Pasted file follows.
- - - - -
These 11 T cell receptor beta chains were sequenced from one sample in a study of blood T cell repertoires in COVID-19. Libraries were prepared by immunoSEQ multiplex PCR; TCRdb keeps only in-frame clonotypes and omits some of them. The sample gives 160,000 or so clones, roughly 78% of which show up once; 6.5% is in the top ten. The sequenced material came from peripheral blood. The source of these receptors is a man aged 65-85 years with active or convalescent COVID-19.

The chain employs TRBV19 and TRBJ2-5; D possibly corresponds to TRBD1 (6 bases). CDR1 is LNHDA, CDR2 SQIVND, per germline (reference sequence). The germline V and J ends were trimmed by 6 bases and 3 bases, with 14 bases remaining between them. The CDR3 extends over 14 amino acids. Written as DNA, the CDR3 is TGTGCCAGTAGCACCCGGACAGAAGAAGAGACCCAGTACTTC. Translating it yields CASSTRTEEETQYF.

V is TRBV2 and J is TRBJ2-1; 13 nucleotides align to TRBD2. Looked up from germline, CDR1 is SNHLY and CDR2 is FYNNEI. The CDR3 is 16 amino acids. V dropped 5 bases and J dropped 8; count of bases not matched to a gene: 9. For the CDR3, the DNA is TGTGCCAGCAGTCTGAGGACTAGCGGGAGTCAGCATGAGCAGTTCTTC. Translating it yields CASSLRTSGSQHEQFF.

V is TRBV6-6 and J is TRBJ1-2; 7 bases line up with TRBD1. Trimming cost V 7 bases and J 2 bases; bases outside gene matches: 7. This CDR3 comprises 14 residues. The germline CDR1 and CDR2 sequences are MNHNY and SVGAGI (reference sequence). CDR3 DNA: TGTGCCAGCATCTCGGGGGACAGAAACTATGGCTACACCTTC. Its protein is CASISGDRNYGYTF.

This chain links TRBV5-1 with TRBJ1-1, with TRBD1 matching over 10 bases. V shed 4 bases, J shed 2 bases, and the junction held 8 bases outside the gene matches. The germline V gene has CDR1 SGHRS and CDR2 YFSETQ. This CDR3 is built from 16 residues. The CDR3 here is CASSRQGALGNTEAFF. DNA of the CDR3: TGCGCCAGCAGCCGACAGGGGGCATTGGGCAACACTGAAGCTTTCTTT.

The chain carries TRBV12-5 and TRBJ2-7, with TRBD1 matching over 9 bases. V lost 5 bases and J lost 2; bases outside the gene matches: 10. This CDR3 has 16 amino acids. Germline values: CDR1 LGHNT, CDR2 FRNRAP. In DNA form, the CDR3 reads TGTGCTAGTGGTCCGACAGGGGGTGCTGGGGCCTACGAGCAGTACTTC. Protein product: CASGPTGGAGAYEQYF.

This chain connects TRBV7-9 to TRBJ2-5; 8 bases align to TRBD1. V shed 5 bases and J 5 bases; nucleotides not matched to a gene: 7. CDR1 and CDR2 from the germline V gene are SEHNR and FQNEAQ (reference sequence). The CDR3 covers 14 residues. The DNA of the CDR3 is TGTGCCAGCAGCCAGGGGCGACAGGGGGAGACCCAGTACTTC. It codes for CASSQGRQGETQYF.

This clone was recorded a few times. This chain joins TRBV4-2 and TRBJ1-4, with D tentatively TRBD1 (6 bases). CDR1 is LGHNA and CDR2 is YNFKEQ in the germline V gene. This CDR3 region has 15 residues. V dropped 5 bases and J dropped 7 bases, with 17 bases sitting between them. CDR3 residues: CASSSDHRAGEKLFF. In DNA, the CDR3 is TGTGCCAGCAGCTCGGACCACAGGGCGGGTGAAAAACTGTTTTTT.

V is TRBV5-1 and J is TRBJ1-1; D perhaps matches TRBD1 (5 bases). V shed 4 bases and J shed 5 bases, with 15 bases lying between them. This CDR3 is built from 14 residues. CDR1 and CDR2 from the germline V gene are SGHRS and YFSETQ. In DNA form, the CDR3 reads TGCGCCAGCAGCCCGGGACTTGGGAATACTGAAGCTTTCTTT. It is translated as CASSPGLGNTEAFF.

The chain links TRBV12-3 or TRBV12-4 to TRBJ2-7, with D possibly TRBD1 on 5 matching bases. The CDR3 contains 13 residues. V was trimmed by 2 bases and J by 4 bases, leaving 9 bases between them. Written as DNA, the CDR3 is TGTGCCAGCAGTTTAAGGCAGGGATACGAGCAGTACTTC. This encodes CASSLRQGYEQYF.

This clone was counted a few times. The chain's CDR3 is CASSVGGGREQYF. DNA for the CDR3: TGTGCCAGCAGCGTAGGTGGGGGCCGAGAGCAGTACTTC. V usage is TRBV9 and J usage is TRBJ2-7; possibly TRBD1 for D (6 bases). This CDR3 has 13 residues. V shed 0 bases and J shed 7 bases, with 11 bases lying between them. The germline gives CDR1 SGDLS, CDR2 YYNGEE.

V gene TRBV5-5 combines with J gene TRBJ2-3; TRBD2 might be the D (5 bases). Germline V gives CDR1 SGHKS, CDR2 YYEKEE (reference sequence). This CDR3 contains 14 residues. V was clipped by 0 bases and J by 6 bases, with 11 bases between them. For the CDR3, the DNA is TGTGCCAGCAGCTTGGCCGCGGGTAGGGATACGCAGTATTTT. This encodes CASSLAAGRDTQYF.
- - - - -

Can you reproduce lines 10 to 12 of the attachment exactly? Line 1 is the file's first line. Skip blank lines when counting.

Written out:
The chain links TRBV12-3 or TRBV12-4 to TRBJ2-7, with D possibly TRBD1 on 5 matching bases. The CDR3 contains 13 residues. V was trimmed by 2 bases and J by 4 bases, leaving 9 bases between them. Written as DNA, the CDR3 is TGTGCCAGCAGTTTAAGGCAGGGATACGAGCAGTACTTC. This encodes CASSLRQGYEQYF.

This clone was counted a few times. The chain's CDR3 is CASSVGGGREQYF. DNA for the CDR3: TGTGCCAGCAGCGTAGGTGGGGGCCGAGAGCAGTACTTC. V usage is TRBV9 and J usage is TRBJ2-7; possibly TRBD1 for D (6 bases). This CDR3 has 13 residues. V shed 0 bases and J shed 7 bases, with 11 bases lying between them. The germline gives CDR1 SGDLS, CDR2 YYNGEE.

V gene TRBV5-5 combines with J gene TRBJ2-3; TRBD2 might be the D (5 bases). Germline V gives CDR1 SGHKS, CDR2 YYEKEE (reference sequence). This CDR3 contains 14 residues. V was clipped by 0 bases and J by 6 bases, with 11 bases between them. For the CDR3, the DNA is TGTGCCAGCAGCTTGGCCGCGGGTAGGGATACGCAGTATTTT. This encodes CASSLAAGRDTQYF.